Lead paint contamination at the base of the Boar Head light station on Brier Island means the ground will be removed and decontaminated as part of the federal contaminated sites action plan program.
“The project involves the remediation of approximately 1,000 tonnes of metal-impacted soil, which exceeds risk-based criteria at the Boars Head Light,” says Tasha Andrews, acting manager of environmental management with the Department of Fisheries and Oceans.
Clean Earth Technologies, a Halifax-based company, is transporting the soil to its washing facility and the excavated areas will be backfilled with new, clean soil, she said.
Clean Earth started to remove the soil around the light station during the first week of September. “We’re just finishing up in terms of getting rid of the contaminated soil and our portion should be complete sometime next week,” said Clean Earth official Collin Morrell.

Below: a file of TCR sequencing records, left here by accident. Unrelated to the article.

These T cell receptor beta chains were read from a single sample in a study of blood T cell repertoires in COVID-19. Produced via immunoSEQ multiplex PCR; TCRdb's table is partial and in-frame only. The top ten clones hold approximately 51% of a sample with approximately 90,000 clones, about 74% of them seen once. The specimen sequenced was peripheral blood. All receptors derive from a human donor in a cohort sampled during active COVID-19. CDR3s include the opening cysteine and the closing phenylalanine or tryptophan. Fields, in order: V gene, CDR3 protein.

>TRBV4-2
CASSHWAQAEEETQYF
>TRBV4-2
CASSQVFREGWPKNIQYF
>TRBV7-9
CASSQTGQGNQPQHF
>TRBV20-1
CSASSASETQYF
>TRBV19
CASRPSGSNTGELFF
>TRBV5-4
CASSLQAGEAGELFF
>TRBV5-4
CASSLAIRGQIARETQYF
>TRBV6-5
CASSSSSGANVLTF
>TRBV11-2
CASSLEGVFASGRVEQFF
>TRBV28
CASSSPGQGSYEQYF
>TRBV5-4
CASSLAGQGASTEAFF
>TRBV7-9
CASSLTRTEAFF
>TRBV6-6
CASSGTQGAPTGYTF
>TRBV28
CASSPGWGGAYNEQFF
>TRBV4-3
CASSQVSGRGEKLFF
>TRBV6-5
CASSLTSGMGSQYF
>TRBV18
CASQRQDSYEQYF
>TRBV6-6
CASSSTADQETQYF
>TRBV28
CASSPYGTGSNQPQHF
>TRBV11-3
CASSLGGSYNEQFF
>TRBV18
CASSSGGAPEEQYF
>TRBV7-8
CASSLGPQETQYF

Funding for the $216,000 cleanup is coming through the federal Contaminated Sites Action Plan.
Prior to 1980, lighthouses were painted with lead paint, Andrews explained. Harsh weather over the years caused paint to flake off to the ground, a common problem at most lighthouses. “DFO has been assessing its lighthouse properties for impacts. Based on assessment results and using a risk management approach, DFO will determine if remediation is required. The RCSAP program funded another lighthouse in Digby County recently, Prim Point was remediated in 2007-08,” said Andrews.
With work almost complete on the lighthouse, Tiverton and Central Grove Heritage Association has expressed interest in purchasing the lighthouse from DFO, said department official Perry Rideout. “Despite the diminishing need for some traditional lighthouses due to advances in electronic navigation, DFO does recognize the importance of these structures to local communities and maritime history,” said Rideout. “DFO has special authority to transfer operating lighthouses like Boars Head to other levels of government and also not-for-profit community groups.”
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